A top United States Senate committee has said it is “deeply concerned” about the declining health of Salah Soltan, an Egyptian academic and US permanent resident who rights groups say has been arbitrarily detained in a Cairo-area prison.
Dozens of human rights organisations warned earlier this month that Soltan, 63, was “at risk of death” and urged the Egyptian authorities to immediately release him and provide “life-saving medical care”.
The US Senate Foreign Relations Committee, chaired by Democrat Bob Menendez, echoed that in a tweet from its official account on Thursday, warning that Soltan’s health was “rapidly declining … due to neglect in prison”.
“Egyptian authorities should release him and allow immediate access to lifesaving medical care,” the Twitter post said.
US President Joe Biden, who pledged to centre human rights in his foreign policy, has faced calls to pressure Egyptian President Abdel Fattah el-Sisi over the country’s human rights record.
Rights groups have accused the el-Sisi government, which came to power in a 2013 military coup, of jailing tens of thousands of dissidents and outlawing virtually all forms of political opposition. Cairo has denied holding political prisoners.
But while the Biden administration has offered some public criticism of Egypt, it has continued to view the country as a key ally. It also has not made any major overhauls to US military aid and sales to the Egyptian government.
“The US risks legitimizing Egypt’s abuses by continuing its near-total support,” Seth Binder, director of advocacy at the Project on Middle East Democracy, said in a statement on May 3, urging the Biden administration to press Cairo for Soltan’s release.
The Egyptian academic lived and worked in the US for more than a decade prior to his arrest in Egypt in 2013, Human Rights Watch (HRW) said in the same statement earlier this month.
Soltan was detained along with others who opposed the Egyptian military’s overthrow of the country’s first democratically elected president, Mohamed Morsi, a member of the Muslim Brotherhood.
At the time, security forces stormed a large protest gathering at Rabaa Square in the capital, Cairo, and shot hundreds of unarmed demonstrators, according to rights groups.
Soltan was sentenced to life in prison in September 2017 as part of a mass trial that has been criticised for violating the right to due process and for its inclusion of foreign nationals and journalists.
The Egyptian authorities also deported his son, prominent Egyptian-American rights advocate Mohamed Soltan, to the United States in May 2015. Mohamed was released from an Egyptian prison after going on a hunger strike in protest of his detention.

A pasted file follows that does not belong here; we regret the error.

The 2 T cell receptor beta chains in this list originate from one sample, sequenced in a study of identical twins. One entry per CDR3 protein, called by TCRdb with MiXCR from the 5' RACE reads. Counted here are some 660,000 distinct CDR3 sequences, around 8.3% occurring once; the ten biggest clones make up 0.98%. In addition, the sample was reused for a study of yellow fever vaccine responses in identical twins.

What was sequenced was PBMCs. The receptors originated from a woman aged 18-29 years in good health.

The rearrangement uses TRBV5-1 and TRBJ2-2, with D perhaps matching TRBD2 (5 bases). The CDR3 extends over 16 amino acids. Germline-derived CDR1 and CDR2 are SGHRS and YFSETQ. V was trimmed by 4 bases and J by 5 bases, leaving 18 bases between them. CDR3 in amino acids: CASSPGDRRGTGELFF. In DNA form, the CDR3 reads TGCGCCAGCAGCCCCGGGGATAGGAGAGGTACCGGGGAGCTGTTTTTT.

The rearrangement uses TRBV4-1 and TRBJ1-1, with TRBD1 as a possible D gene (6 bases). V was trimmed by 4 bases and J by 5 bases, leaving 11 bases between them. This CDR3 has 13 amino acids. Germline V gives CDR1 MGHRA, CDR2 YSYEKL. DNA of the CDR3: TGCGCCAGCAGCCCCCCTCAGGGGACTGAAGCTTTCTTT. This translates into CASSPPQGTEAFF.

“[To be honest] I’m fresh [out of] ideas on what more I can do to save my dad’s life before it’s too late!” Mohamed Soltan wrote on Twitter on May 3 about his father’s ongoing detention.
“He’s in the world’s most notorious prisons in Egypt & reportedly had 2 minor heart complications in past [months] & was left unattended for 8 hrs! I need your help to #SaveSoltan!”
In its statement on May 3, HRW and 50 other human rights groups warned that the deliberate denial of healthcare to Soltan may amount to torture and urged the Egyptian authorities to investigate claims of ill-treatment at Badr prison, east of Cairo, where he is being held.
The alleged abuses include “24/7 surveillance of cells with CCTV cameras, exposure to florescent lighting around the clock, and chaining prisoners to the walls of their cells without food and water for days at a time”, the groups said.
Meanwhile, in a letter that leaked in March, Soltan said prison authorities had deprived him of adequate healthcare “even though he suffers from life-threatening heart and liver diseases among other complex medical conditions”.
His family has said Soltan suffers from chronic and new conditions, including diabetes, high blood pressure, hepatitis C, and a spinal disc condition, among others.
“On top of railroading him in an unfair trial, Egyptian authorities are deliberately abusing Salah Soltan’s rights by failing to provide him with healthcare,” said Adam Coogle, deputy Middle East and North Africa director at HRW.
“The authorities should at minimum transfer him to a qualified medical facility where independent health professionals can treat him without hindrance.”
On Monday, US Congressman Don Beyer also joined the calls for Egypt to immediately release Soltan. “Dr. Salah Soltan should never have been imprisoned to begin with, but the conditions he faces – including denial of essential health care – are now threatening his life,” he said on Twitter.